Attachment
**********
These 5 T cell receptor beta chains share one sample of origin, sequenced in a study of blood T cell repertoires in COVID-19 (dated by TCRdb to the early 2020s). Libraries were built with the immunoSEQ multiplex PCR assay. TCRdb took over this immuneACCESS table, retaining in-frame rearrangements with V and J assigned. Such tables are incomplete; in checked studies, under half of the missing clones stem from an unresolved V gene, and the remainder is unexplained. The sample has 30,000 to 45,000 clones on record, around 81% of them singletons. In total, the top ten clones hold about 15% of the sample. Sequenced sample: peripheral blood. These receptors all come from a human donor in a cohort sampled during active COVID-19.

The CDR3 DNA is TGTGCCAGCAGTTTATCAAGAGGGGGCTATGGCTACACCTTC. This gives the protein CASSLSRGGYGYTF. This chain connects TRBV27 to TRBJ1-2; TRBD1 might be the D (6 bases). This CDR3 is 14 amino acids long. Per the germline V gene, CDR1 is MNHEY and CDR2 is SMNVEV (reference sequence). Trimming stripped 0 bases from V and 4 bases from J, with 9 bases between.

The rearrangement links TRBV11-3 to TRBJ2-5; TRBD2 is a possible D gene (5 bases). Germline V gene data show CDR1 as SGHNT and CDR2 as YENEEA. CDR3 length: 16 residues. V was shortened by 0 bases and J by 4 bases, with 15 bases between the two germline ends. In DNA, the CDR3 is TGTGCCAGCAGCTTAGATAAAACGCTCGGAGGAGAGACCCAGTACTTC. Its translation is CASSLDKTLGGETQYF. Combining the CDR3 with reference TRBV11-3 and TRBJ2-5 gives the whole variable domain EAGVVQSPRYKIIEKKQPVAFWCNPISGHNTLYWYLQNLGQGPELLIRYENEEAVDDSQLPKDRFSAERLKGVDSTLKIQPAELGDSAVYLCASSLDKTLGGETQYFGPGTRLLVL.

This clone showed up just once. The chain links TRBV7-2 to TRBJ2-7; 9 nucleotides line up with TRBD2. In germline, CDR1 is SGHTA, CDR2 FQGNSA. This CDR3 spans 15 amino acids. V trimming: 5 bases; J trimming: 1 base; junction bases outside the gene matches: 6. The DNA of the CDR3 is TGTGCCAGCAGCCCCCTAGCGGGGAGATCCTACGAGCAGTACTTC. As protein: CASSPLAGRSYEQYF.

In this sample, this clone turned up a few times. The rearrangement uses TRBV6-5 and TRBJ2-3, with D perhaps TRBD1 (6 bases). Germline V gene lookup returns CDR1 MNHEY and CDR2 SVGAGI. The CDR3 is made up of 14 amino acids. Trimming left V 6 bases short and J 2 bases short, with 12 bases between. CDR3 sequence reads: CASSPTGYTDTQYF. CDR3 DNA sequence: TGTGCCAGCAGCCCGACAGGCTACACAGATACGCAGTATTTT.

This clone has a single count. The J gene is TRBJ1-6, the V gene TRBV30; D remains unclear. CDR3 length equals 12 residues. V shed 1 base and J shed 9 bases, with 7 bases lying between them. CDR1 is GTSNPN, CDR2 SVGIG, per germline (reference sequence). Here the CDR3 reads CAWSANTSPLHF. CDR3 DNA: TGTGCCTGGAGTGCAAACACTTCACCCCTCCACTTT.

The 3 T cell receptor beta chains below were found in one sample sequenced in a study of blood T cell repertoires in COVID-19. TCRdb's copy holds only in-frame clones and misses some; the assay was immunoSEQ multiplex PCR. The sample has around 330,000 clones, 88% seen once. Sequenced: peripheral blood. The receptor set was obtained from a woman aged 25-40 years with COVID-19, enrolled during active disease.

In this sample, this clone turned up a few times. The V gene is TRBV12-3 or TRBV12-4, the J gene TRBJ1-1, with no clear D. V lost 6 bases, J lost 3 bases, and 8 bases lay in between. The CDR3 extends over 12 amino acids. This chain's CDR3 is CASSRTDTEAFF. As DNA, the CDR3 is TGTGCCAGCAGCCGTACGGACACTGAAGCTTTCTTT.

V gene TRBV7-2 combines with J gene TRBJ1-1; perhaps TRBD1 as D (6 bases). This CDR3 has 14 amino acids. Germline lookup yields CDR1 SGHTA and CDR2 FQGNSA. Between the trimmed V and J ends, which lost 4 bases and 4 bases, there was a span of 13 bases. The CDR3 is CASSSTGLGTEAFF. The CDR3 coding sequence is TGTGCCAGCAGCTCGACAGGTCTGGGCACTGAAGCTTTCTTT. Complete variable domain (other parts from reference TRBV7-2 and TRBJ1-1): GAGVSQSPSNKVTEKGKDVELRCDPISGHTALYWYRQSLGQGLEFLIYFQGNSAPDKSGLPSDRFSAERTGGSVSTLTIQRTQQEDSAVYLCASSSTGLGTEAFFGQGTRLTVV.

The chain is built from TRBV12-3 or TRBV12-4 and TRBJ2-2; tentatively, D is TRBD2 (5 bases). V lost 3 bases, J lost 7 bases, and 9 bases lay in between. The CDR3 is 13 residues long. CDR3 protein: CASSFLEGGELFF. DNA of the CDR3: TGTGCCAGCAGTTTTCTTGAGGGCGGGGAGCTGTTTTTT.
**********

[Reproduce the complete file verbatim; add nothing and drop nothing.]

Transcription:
These 5 T cell receptor beta chains share one sample of origin, sequenced in a study of blood T cell repertoires in COVID-19 (dated by TCRdb to the early 2020s). Libraries were built with the immunoSEQ multiplex PCR assay. TCRdb took over this immuneACCESS table, retaining in-frame rearrangements with V and J assigned. Such tables are incomplete; in checked studies, under half of the missing clones stem from an unresolved V gene, and the remainder is unexplained. The sample has 30,000 to 45,000 clones on record, around 81% of them singletons. In total, the top ten clones hold about 15% of the sample. Sequenced sample: peripheral blood. These receptors all come from a human donor in a cohort sampled during active COVID-19.

The CDR3 DNA is TGTGCCAGCAGTTTATCAAGAGGGGGCTATGGCTACACCTTC. This gives the protein CASSLSRGGYGYTF. This chain connects TRBV27 to TRBJ1-2; TRBD1 might be the D (6 bases). This CDR3 is 14 amino acids long. Per the germline V gene, CDR1 is MNHEY and CDR2 is SMNVEV (reference sequence). Trimming stripped 0 bases from V and 4 bases from J, with 9 bases between.

The rearrangement links TRBV11-3 to TRBJ2-5; TRBD2 is a possible D gene (5 bases). Germline V gene data show CDR1 as SGHNT and CDR2 as YENEEA. CDR3 length: 16 residues. V was shortened by 0 bases and J by 4 bases, with 15 bases between the two germline ends. In DNA, the CDR3 is TGTGCCAGCAGCTTAGATAAAACGCTCGGAGGAGAGACCCAGTACTTC. Its translation is CASSLDKTLGGETQYF. Combining the CDR3 with reference TRBV11-3 and TRBJ2-5 gives the whole variable domain EAGVVQSPRYKIIEKKQPVAFWCNPISGHNTLYWYLQNLGQGPELLIRYENEEAVDDSQLPKDRFSAERLKGVDSTLKIQPAELGDSAVYLCASSLDKTLGGETQYFGPGTRLLVL.

This clone showed up just once. The chain links TRBV7-2 to TRBJ2-7; 9 nucleotides line up with TRBD2. In germline, CDR1 is SGHTA, CDR2 FQGNSA. This CDR3 spans 15 amino acids. V trimming: 5 bases; J trimming: 1 base; junction bases outside the gene matches: 6. The DNA of the CDR3 is TGTGCCAGCAGCCCCCTAGCGGGGAGATCCTACGAGCAGTACTTC. As protein: CASSPLAGRSYEQYF.

In this sample, this clone turned up a few times. The rearrangement uses TRBV6-5 and TRBJ2-3, with D perhaps TRBD1 (6 bases). Germline V gene lookup returns CDR1 MNHEY and CDR2 SVGAGI. The CDR3 is made up of 14 amino acids. Trimming left V 6 bases short and J 2 bases short, with 12 bases between. CDR3 sequence reads: CASSPTGYTDTQYF. CDR3 DNA sequence: TGTGCCAGCAGCCCGACAGGCTACACAGATACGCAGTATTTT.

This clone has a single count. The J gene is TRBJ1-6, the V gene TRBV30; D remains unclear. CDR3 length equals 12 residues. V shed 1 base and J shed 9 bases, with 7 bases lying between them. CDR1 is GTSNPN, CDR2 SVGIG, per germline (reference sequence). Here the CDR3 reads CAWSANTSPLHF. CDR3 DNA: TGTGCCTGGAGTGCAAACACTTCACCCCTCCACTTT.

The 3 T cell receptor beta chains below were found in one sample sequenced in a study of blood T cell repertoires in COVID-19. TCRdb's copy holds only in-frame clones and misses some; the assay was immunoSEQ multiplex PCR. The sample has around 330,000 clones, 88% seen once. Sequenced: peripheral blood. The receptor set was obtained from a woman aged 25-40 years with COVID-19, enrolled during active disease.

In this sample, this clone turned up a few times. The V gene is TRBV12-3 or TRBV12-4, the J gene TRBJ1-1, with no clear D. V lost 6 bases, J lost 3 bases, and 8 bases lay in between. The CDR3 extends over 12 amino acids. This chain's CDR3 is CASSRTDTEAFF. As DNA, the CDR3 is TGTGCCAGCAGCCGTACGGACACTGAAGCTTTCTTT.

V gene TRBV7-2 combines with J gene TRBJ1-1; perhaps TRBD1 as D (6 bases). This CDR3 has 14 amino acids. Germline lookup yields CDR1 SGHTA and CDR2 FQGNSA. Between the trimmed V and J ends, which lost 4 bases and 4 bases, there was a span of 13 bases. The CDR3 is CASSSTGLGTEAFF. The CDR3 coding sequence is TGTGCCAGCAGCTCGACAGGTCTGGGCACTGAAGCTTTCTTT. Complete variable domain (other parts from reference TRBV7-2 and TRBJ1-1): GAGVSQSPSNKVTEKGKDVELRCDPISGHTALYWYRQSLGQGLEFLIYFQGNSAPDKSGLPSDRFSAERTGGSVSTLTIQRTQQEDSAVYLCASSSTGLGTEAFFGQGTRLTVV.

The chain is built from TRBV12-3 or TRBV12-4 and TRBJ2-2; tentatively, D is TRBD2 (5 bases). V lost 3 bases, J lost 7 bases, and 9 bases lay in between. The CDR3 is 13 residues long. CDR3 protein: CASSFLEGGELFF. DNA of the CDR3: TGTGCCAGCAGTTTTCTTGAGGGCGGGGAGCTGTTTTTT.